A happy game

Last night I watched a documentary on Arthur Miller, made by his daughter. I was keen to see it, not only because he was an acclaimed playwright, but because he was also a seminal figure in the twentieth century. He lived an interesting life.

I’m an admirer of Miller. In my book he’s probably the greatest moral playwright of the last century, and I’m drawn to that kind of writing. My first introduction to him was at high school, where we studied Death of a Salesman. Like many things you’re forced into studying I didn’t take to it overmuch at the time, but I still remember it very well. At some point I caught up with All My Sons, but my favourite of all his plays is The Crucible.

The Crucible takes the Salem witch trials as its setting, but it’s really about McCarthy-ism and the trials that took place trying to root out alleged Communist conspirators in the 1950s. It’s really about paranoia and persecution and the hysterical need to condemn and punish, but it’s also about courage, which is what drew me to the story.

It’s fascinating as a telling of the Salem witch trials, and even more so when you consider it in light of McCarthy, but what rings true in the end is the simple courage of John Proctor and his wife who refuse to submit to untruth, even if it will save them. There’s a line in the play, you’ve taken my soul, leave me my name. That name is their integrity, their identity, and ultimately they can’t compromise on that.

There some who appeared before the HUAC and spilled their guts, revealing to the committee of those who they believed to be Reds. There were others who refused to recognise the authority of the committee, and wouldn’t cooperate. They were punished – as were John and Goody Proctor – but their ‘name’ was more important to them than the threats and intimidation of a blatantly unjust court.

It’s the people who have the courage of their convictions, who are unafraid of going against the flow and are indifferent to popular sentiment I admire. It’s those who are willing to put themselves on the line for a higher principle than self-interest, and will make a stand for what is right and true who elevate society beyond the mediocre.

Miller dealt with such topics, among other fundamental enquiries such as the value of what we do, integrity, belief, the motivations that make us twitch, as well the delusions, and the meanings we come to attribute to our existence. These are subjects close to my heart even at their most raw. Miller was able to encapsulate and give voice to such theme in tales both entertaining and erudite.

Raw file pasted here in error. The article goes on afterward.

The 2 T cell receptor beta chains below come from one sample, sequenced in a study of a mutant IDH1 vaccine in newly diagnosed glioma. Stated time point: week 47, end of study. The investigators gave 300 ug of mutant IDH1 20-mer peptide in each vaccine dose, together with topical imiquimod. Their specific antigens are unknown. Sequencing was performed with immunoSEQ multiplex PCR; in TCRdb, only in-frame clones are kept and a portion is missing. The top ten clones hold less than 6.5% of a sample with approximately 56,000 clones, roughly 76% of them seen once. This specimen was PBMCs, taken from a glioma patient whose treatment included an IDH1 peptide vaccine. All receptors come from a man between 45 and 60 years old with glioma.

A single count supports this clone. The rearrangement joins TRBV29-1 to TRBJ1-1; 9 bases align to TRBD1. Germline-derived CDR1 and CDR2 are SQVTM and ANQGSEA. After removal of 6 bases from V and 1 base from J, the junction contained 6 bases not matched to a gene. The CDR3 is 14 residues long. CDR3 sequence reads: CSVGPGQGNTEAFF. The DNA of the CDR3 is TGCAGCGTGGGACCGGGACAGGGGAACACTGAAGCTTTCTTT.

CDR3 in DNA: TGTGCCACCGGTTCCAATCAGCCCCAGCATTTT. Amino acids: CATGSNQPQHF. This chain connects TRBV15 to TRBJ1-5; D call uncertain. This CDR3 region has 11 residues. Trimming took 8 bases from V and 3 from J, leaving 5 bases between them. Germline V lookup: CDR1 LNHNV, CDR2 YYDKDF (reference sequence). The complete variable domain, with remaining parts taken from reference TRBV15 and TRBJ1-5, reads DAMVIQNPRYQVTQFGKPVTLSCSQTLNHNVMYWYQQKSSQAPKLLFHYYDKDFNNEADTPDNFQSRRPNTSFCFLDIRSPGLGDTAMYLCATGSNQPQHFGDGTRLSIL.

I watched, this story of his work, and the life that surrounded it, and in a part of my mind I was working on the story I’d been writing earlier, figuring it out, reflecting on it in light of Miller and his work. It fell full in me, and real. I’ve been struggling with this book but this weekend it began to come together. I saw the depth of it, saw where it might go and how it might get there. It’s an exciting feeling. It’s as if it has gained meaning and life of its own accord and begins galloping away from you, and you hurry after it not wanting it to get away.

And in the background, as it has all weekend, was the sense of contented affection. I know enough that it’s this feeling that I’m drawn to. You fall in love with being in love. I’m not in love, but I have a mighty sense of desire. It feels like a truth that is unique to me, which is likely true. Whether I’m entitled to the love of another person I cannot say, but I know I’ve got every right to feel as I do. I’m easy with it, happy to be myself without striving to be more: it is enough, or it isn’t. I am me, and this is all I have to offer – but it’s much.

So as I watched, reflecting on the work of Miller against my own authorly aspirations, I found myself similarly attending to the story of his relationships, and ultimately the one true love he finally settled with. It seemed right.

There was an affecting moment near the end. After about 40 years together his wife dies. Miller writes to a friend about her, and how it has devastated him:

“I am very old now, like a dog I always laid my catch at her feet. Now I carry it around aimlessly, the happy game disrupted. Forever.”

It seemed such a sad and true thing to say, and I found myself with tears in my eyes. And it seemed right to me that this is something I could honestly aspire to – to be with that person I wanted nothing more than to lay my catch at her feet. To play that happy game. It is something that fits well with the man I am.

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